What Is Lower Crossed Syndrome?

Medically Reviewed by Poonam Sachdev on October 18, 2022
4 min read

What is lower crossed syndrome?

If you’ve been told that you have lower crossed syndrome (LCS), you might wonder what this condition is, what causes it, and how it is treated.

Lower crossed syndrome is a common postural condition that affects the pelvis, hip joints, and lower back muscles. Lower crossed syndrome often affects posture, with an arched back causing the stomach and buttocks to stick out.

Thankfully, with help from personal trainers and movement-based professionals, you can overcome lower crossed syndrome.

Lower crossed syndrome is the result of a sedentary lifestyle (i.e., a lifestyle characterized by long periods in inactivity), whether that lifestyle is due to working a desk job, watching a lot of television, spending a lot of time on the computer, or engaging in another activity that involves prolonged sitting.

Lower crossed syndrome occurs due to an imbalance in muscular strength in the hip, lower back, and pelvis. Typically, this happens when the hip flexors, the inner thigh’s adductor muscles, and the upper and lower back extensor muscles and calves are overactive and tight. You may also find that your deep abdominal and gluteal muscles are weak and underactive. 

These imbalances are usually caused by prolonged sitting, with effects that spread beyond the pelvis and hip muscles, influencing the upper and lower back as well.

Lower back pain is one of the main symptoms. At the same time, you may notice an arch in your back and a pelvis tilt that together make your buttocks and stomach protrude.

There are several methods used to diagnose lower crossed syndrome. A physical examination and specific assessments may both be performed to diagnose this condition. During your physical exam, your doctor will evaluate your static posture to determine if you have an arched lower back and tilted pelvis.

Further assessments may involve an: 

  • Overheard Squat: Overhead squats help determine if a lower back arch is present. This arch will become more noticeable as you raise your arms and bend your knees to assume the squat position. You may also lean too far forward when squatting.
  • Single-Leg Squat: A single-leg squat will help your doctor observe your knee to see if it falls inward during this exercise. Your doctor will also be able to examine your trunk rotation and forward lean while you perform this movement.
  • Pushup: During the pushup assessment, your doctor will look for an increase in your lower back arch and see if your hip drops to the floor. These tendencies can indicate crossed syndrome.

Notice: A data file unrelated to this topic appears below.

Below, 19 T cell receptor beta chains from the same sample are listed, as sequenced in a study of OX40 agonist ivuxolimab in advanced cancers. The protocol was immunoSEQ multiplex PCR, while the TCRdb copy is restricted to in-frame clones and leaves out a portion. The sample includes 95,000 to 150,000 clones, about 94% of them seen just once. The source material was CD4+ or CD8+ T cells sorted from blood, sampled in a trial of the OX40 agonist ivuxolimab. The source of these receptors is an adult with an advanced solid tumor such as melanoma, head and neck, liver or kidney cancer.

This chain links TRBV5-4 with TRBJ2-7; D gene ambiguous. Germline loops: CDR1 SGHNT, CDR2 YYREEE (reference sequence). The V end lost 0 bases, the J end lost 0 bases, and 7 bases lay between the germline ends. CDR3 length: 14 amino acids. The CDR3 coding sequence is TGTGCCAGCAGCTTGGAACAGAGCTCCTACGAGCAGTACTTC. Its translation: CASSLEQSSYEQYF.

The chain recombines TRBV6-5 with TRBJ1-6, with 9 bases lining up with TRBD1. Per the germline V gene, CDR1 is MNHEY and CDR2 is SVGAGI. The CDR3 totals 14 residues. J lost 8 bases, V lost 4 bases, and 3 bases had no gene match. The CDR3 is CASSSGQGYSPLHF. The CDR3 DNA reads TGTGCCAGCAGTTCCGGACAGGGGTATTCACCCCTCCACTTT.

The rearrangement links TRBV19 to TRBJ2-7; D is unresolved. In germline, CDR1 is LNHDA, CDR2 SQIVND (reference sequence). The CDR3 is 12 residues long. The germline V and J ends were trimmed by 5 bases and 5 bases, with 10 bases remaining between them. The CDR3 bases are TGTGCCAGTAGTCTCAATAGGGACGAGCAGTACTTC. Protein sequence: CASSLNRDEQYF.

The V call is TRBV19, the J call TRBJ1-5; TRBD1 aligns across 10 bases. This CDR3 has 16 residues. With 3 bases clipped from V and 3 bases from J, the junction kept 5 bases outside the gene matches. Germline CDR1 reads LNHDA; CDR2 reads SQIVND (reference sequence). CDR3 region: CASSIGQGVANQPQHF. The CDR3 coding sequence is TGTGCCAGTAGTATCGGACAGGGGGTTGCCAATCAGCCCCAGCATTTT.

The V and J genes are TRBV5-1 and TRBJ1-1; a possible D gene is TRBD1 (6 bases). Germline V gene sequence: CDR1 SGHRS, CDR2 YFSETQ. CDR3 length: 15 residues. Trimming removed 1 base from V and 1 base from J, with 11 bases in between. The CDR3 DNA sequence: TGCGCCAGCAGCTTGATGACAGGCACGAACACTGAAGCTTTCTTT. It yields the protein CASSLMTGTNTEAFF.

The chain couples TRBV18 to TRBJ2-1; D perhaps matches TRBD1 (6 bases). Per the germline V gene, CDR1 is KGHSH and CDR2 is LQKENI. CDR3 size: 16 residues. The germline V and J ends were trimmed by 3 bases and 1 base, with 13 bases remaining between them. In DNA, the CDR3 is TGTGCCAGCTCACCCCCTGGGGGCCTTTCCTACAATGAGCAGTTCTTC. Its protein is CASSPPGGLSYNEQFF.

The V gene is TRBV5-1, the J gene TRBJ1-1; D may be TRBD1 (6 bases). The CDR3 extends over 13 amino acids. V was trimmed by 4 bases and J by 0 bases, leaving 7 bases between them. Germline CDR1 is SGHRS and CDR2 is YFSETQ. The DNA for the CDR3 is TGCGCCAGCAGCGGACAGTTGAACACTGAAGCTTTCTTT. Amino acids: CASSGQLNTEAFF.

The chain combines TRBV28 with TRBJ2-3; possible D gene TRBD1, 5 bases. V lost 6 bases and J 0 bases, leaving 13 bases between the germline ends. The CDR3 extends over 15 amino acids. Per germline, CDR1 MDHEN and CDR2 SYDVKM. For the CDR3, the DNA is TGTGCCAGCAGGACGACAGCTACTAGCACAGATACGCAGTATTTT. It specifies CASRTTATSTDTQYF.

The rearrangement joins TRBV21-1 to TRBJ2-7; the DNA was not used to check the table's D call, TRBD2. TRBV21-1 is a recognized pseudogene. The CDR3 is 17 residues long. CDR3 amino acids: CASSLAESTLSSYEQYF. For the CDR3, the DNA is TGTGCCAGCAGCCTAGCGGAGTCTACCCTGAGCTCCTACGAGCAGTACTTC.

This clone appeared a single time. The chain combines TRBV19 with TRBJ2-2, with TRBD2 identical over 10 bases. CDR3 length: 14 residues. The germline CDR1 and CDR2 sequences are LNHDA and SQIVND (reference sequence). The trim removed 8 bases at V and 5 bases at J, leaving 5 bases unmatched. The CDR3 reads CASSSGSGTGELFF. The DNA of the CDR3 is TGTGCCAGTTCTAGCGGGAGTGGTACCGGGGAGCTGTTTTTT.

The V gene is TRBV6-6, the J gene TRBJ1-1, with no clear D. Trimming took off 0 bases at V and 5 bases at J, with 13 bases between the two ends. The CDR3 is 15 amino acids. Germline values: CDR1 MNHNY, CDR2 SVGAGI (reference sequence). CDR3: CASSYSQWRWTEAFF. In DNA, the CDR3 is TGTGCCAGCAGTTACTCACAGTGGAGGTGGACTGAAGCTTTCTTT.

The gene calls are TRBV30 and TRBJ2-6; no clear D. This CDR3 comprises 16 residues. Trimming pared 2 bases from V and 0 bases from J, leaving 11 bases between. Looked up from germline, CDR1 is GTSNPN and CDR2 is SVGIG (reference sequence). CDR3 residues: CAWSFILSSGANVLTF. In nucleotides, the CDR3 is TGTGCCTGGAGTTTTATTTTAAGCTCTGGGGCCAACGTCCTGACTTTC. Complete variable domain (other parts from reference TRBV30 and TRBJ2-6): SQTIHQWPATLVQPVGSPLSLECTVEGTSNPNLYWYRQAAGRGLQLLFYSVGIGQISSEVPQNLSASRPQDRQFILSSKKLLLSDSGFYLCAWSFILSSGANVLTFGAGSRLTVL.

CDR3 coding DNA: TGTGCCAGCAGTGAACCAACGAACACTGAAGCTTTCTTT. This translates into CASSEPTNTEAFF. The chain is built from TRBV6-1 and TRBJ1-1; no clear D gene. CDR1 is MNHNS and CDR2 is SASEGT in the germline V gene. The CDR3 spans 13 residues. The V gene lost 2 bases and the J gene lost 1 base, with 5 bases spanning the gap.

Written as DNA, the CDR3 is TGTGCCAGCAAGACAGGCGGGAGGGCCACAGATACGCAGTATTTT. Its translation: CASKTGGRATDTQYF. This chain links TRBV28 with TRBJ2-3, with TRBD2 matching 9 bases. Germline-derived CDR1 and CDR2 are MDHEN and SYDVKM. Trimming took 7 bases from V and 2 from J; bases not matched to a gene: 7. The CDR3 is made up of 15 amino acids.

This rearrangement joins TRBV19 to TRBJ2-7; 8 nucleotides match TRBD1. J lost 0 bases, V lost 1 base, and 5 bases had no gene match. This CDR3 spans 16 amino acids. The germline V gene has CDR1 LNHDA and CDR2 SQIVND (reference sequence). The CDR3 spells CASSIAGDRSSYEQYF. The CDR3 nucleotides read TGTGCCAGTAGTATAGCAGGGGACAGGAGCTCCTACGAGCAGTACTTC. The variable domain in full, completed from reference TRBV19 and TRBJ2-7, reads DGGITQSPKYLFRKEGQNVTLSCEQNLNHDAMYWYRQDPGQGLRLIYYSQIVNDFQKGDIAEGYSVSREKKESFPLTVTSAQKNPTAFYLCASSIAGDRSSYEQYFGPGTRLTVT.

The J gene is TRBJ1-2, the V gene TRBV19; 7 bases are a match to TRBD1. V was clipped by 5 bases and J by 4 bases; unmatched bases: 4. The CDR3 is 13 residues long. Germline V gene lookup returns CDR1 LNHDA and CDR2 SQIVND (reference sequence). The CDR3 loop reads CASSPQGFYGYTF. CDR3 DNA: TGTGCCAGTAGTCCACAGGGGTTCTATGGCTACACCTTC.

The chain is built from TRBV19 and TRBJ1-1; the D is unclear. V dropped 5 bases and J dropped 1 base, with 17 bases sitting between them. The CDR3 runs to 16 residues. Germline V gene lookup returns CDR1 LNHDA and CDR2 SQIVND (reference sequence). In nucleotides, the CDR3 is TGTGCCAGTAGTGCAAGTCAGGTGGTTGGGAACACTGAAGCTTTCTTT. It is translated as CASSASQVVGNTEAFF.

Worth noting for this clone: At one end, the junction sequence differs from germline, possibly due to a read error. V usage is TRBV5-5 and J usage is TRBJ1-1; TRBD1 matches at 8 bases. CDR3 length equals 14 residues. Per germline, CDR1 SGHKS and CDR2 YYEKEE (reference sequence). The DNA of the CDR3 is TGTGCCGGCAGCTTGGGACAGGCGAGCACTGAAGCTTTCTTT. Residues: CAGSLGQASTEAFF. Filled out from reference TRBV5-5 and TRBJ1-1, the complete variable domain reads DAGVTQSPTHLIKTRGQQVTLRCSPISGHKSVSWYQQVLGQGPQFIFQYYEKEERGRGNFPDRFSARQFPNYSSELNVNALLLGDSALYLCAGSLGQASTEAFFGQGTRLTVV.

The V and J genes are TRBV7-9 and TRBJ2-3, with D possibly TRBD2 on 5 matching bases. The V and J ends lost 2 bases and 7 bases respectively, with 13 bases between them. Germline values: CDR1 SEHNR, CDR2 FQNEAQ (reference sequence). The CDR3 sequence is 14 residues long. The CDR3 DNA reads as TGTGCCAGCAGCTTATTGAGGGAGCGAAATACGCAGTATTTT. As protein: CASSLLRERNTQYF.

If you’ve been diagnosed with lower crossed syndrome, you’ll then require treatment. Typically, lower crossed syndrome muscle imbalances are managed through an exercise regime. Once the muscular imbalances have been addressed, you’ll move on to a strength-based exercise routine to avoid future complications. 

Foam rollers and lacrosse balls are popular tools when addressing muscle imbalances. For example, one technique requires you to use a foam roller that you’ll roll over specific areas of your body in search of tender spots. Once you’ve found a tender area, you’ll keep the roller on that spot for 30 seconds or more. This exercise aims to produce a 50% reduction in tension.

You can follow the foam roller technique with some complementary lengthening stretches. Simply place yourself in a position that requires you to stretch and maintain it for 30 seconds. 

Once you have addressed your muscle imbalance by using these exercises, you can move on to additional strengthening exercises, such as the core stabilization exercise. 

Specific strengthening exercises can help you manage lower crossed syndrome: for example, the floor bridge exercise. This exercise will help activate and strengthen underactive muscles. The floor bridge exercise should be done with little to no external resistance. Move slowly and focus on lengthening your muscles. Perform two sets with at least ten reps per set, holding for at least two seconds. 

To do the floor bridge, lay on your back with your arms extended vertically on either side. With your knees bent, raise your lower half from the ground, keeping your feet, head, and upper back planted against the ground. 

You can also perform quadruped hip extensions. Plant your hands and knees firmly on the ground to perform this exercise, then lift your hips into the air. Again, you’ll want to incorporate at least two sets into your exercise regimen with at least ten reps per set, holding each rep for two seconds. 

A third strengthening exercise to consider is one of the core stabilization exercises, which also aims to help activate your underactive muscles. This family of exercises includes the glute bridge, bird dog, and plank. 

If you currently live a sedentary lifestyle, you should incorporate more physical activity into your daily routine. For example, you might take a break from sitting after every half-hour or every hour, stand while you work with the assistance of a standing desk, or get a decent workout before or after your day’s work. Practice good form and posture, frequently moving underactive muscles.